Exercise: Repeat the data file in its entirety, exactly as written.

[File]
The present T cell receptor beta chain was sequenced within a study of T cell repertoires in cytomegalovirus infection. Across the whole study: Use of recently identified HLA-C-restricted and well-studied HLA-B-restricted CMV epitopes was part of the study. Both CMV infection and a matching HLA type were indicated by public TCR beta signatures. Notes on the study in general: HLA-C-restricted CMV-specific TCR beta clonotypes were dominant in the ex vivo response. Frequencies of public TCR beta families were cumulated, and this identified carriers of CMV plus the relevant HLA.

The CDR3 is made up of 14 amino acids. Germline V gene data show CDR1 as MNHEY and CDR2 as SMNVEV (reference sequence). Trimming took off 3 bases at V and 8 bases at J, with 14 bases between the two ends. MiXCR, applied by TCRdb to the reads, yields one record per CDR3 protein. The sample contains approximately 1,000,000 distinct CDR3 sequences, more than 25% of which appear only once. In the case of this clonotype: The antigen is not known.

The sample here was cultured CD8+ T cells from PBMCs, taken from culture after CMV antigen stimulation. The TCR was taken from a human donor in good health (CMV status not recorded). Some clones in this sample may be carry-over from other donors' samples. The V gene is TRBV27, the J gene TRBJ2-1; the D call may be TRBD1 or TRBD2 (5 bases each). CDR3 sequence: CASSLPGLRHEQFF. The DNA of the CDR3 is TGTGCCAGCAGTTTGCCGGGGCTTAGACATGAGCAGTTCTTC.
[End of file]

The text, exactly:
The present T cell receptor beta chain was sequenced within a study of T cell repertoires in cytomegalovirus infection. Across the whole study: Use of recently identified HLA-C-restricted and well-studied HLA-B-restricted CMV epitopes was part of the study. Both CMV infection and a matching HLA type were indicated by public TCR beta signatures. Notes on the study in general: HLA-C-restricted CMV-specific TCR beta clonotypes were dominant in the ex vivo response. Frequencies of public TCR beta families were cumulated, and this identified carriers of CMV plus the relevant HLA.

The CDR3 is made up of 14 amino acids. Germline V gene data show CDR1 as MNHEY and CDR2 as SMNVEV (reference sequence). Trimming took off 3 bases at V and 8 bases at J, with 14 bases between the two ends. MiXCR, applied by TCRdb to the reads, yields one record per CDR3 protein. The sample contains approximately 1,000,000 distinct CDR3 sequences, more than 25% of which appear only once. In the case of this clonotype: The antigen is not known.

The sample here was cultured CD8+ T cells from PBMCs, taken from culture after CMV antigen stimulation. The TCR was taken from a human donor in good health (CMV status not recorded). Some clones in this sample may be carry-over from other donors' samples. The V gene is TRBV27, the J gene TRBJ2-1; the D call may be TRBD1 or TRBD2 (5 bases each). CDR3 sequence: CASSLPGLRHEQFF. The DNA of the CDR3 is TGTGCCAGCAGTTTGCCGGGGCTTAGACATGAGCAGTTCTTC.